Nov 5, 2018 · 5 min read

Top Scientists Honored at 7th Annual Breakthrough Prize Ceremony in Silicon Valley


Mountain View, California — Last night, some of the biggest names in science, technology, and entertainment came together in Silicon Valley to honor the 2019 Breakthrough Prize laureates for their top achievements in life sciences, fundamental physics, and mathematics. A combined total of $22 million was awarded at the ceremony, hosted by acclaimed actor, producer, and philanthropist Pierce Brosnan. Each Breakthrough Prize award is $3 million, the largest individual monetary prize in science.

Since its inception in 2012, the Breakthrough Prize has awarded over $200 million to honor groundbreaking research. This year, a total of seven $3 million prizes were awarded: four in life sciences, two in fundamental physics, and one in mathematics. Chan Zuckerberg Initiative (CZI) and Breakthrough Prize co-founder Priscilla Chan and actress Julianne Moore presented the 2018 Special Breakthrough Prize in Fundamental Physics to Dame Jocelyn Bell Burnell for her fundamental contributions to the discovery of pulsars, and a lifetime of inspiring leadership in the scientific community.

CZI and Breakthrough Prize co-founder Mark Zuckerberg and actress Lupita Nyong’o presented the Life Sciences award to Xiaowei Zhuang of Harvard University and Howard Hughes Medical Institute for her discovery of hidden structures in cells by developing super-resolution imaging.

“Mark and I want to extend our congratulations and gratitude to all of tonight’s laureates,” said Priscilla Chan. “Their tireless efforts to understand the basic principles that drive our world — from the farthest stars to the depths of our cells — have spawned breakthroughs that have fundamentally advanced human progress. I’m inspired by tonight’s winners and hope that the next generation of scientists watching tonight’s ceremony are inspired, too!”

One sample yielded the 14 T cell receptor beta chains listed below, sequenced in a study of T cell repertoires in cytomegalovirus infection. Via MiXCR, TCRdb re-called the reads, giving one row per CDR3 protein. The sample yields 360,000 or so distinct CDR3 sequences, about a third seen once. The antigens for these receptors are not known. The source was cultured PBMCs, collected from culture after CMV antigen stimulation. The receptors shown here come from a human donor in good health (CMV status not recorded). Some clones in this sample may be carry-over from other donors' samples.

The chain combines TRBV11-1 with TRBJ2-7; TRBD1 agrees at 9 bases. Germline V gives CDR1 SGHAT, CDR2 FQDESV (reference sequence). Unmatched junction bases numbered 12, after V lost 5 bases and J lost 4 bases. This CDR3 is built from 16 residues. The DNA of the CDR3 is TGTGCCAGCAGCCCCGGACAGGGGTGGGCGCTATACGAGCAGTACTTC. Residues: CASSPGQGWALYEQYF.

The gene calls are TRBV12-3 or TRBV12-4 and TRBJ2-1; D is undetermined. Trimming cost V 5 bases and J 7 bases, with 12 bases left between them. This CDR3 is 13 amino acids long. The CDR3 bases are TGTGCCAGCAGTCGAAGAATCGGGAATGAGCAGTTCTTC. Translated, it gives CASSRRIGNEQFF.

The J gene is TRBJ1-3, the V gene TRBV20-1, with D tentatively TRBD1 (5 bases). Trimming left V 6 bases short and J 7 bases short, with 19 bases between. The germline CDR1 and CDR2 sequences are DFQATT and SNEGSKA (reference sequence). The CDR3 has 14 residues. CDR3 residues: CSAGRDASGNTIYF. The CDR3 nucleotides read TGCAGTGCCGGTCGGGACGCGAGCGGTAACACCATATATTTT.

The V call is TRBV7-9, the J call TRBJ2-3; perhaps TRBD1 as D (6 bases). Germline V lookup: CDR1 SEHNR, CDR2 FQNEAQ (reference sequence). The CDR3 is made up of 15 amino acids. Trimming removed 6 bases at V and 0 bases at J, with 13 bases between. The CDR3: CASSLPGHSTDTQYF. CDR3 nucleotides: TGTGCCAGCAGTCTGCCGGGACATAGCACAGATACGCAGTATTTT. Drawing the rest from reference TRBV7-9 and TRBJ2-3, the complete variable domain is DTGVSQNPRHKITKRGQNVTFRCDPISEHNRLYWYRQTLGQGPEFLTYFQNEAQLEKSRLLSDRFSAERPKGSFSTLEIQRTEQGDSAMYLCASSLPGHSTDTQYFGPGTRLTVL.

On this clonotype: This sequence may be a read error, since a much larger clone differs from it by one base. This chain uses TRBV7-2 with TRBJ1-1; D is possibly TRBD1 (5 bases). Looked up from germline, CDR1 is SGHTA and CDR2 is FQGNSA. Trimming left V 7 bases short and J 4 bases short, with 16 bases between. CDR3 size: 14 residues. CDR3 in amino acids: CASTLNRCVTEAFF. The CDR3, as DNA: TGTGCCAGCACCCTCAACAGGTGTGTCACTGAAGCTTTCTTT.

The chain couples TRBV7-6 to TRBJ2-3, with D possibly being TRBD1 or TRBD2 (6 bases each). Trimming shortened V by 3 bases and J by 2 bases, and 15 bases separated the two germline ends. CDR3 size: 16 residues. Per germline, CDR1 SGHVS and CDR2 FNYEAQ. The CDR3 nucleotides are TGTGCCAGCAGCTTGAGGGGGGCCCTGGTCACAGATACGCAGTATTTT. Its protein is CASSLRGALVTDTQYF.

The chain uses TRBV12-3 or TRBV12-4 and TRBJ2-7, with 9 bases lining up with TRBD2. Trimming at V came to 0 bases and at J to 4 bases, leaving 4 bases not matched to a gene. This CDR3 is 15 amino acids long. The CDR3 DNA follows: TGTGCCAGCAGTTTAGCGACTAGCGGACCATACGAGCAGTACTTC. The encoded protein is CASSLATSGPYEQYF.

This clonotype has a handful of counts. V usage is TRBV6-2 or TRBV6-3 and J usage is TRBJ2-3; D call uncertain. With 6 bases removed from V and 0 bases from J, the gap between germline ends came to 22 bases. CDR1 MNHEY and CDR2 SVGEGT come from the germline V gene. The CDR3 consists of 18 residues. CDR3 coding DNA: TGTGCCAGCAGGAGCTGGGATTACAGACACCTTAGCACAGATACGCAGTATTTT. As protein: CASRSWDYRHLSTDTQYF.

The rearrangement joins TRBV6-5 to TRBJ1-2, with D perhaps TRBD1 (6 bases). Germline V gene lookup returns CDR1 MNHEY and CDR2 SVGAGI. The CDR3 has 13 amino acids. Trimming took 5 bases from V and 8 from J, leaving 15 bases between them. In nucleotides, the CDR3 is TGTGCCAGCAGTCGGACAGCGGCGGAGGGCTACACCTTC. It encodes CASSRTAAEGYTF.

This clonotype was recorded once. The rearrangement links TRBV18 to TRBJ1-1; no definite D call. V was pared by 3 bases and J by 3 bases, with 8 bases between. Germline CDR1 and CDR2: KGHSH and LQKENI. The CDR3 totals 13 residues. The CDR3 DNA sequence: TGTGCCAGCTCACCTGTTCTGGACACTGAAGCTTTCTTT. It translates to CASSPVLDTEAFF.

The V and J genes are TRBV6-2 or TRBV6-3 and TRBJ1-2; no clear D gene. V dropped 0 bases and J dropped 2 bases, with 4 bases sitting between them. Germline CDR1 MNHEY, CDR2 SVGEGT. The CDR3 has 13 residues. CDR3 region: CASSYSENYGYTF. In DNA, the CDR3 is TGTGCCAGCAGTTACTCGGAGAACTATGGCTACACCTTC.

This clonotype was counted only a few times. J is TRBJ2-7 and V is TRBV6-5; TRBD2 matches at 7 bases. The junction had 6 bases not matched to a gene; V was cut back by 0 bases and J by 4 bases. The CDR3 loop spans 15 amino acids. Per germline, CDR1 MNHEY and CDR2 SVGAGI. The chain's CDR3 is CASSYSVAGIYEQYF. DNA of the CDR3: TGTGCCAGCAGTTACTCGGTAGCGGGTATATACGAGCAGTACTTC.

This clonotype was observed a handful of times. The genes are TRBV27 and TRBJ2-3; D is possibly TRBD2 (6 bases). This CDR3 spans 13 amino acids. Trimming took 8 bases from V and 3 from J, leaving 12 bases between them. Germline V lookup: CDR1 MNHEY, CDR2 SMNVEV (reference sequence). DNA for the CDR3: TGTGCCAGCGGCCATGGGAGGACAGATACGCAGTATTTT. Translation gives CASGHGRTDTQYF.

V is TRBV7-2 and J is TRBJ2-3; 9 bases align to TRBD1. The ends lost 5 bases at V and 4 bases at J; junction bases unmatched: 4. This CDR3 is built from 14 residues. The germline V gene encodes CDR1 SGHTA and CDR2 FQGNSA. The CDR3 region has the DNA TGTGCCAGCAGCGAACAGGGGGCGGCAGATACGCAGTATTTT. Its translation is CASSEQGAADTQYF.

The laureates were honored at an awards ceremony with a live performance by Lionel Richie, along with presentations from the founders of the Breakthrough Prize; stars of the screen such as Julianne Moore, Ron Howard, Zoe Saldana, Eddie Redmayne, Orlando Bloom, Thandie Newton; and singer-songwriter G.E.M. The ceremony aired live on National Geographic, YouTube, and Facebook Live.

The 2019 Breakthrough Prize winners are as follows:

  • The 2019 Special Breakthrough Prize in Fundamental Physics was awarded to Dame Jocelyn Bell Burnell (Oxford University), for fundamental contributions to the discovery of pulsars, and a lifetime of inspiring leadership in the scientific community.
  • The 2019 Breakthrough Prize in Fundamental Physics was awarded to Charles Kane and Eugene Mele of the University of Pennsylvania, for new ideas about topology and symmetry in physics, leading to the prediction of a new class of materials that conduct electricity only on their surface.
  • The 2019 Breakthrough Prize in Mathematics was awarded to Vincent Lafforgue (CNRS & Institut Fourier, Université Grenoble Alpes), for groundbreaking contributions to several areas of mathematics, in particular to the Langlands program in the function field case.
  • The 2019 Breakthrough Prize in Life Sciences was awarded to: